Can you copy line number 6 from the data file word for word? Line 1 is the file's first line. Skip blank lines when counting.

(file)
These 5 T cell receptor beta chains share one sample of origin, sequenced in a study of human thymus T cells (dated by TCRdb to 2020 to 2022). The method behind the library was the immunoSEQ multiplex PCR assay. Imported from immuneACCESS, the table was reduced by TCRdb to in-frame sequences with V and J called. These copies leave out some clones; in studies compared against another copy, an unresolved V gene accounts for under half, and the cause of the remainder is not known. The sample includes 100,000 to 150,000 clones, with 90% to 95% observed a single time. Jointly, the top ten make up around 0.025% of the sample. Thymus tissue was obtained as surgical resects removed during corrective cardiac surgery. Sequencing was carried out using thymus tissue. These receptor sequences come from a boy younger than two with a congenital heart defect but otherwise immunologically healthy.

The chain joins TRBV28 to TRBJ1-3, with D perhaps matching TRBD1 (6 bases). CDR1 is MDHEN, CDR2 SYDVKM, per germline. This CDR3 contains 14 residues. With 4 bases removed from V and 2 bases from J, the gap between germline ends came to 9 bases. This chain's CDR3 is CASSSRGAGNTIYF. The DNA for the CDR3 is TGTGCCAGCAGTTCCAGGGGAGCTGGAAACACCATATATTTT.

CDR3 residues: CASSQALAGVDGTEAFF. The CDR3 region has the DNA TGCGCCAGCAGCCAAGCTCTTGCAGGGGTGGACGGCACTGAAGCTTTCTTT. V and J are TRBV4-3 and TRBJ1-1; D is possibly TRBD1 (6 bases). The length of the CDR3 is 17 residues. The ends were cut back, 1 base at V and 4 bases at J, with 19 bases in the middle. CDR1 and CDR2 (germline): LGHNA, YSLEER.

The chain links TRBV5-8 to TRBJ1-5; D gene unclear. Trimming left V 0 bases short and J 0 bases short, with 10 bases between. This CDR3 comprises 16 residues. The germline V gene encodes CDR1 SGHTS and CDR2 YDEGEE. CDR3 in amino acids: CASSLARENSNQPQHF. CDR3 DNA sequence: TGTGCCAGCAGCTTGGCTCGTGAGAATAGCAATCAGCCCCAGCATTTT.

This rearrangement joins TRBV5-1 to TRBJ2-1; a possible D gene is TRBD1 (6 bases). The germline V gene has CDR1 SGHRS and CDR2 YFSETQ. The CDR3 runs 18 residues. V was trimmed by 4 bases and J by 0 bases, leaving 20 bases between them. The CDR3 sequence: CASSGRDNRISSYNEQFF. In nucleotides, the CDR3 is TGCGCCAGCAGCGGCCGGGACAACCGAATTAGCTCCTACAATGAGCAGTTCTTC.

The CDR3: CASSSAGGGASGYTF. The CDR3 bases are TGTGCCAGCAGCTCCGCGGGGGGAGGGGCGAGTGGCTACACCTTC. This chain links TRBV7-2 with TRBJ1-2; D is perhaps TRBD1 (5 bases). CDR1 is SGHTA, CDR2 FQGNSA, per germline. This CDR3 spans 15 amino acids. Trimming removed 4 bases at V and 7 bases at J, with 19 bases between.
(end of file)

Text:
The CDR3: CASSSAGGGASGYTF. The CDR3 bases are TGTGCCAGCAGCTCCGCGGGGGGAGGGGCGAGTGGCTACACCTTC. This chain links TRBV7-2 with TRBJ1-2; D is perhaps TRBD1 (5 bases). CDR1 is SGHTA, CDR2 FQGNSA, per germline. This CDR3 spans 15 amino acids. Trimming removed 4 bases at V and 7 bases at J, with 19 bases between.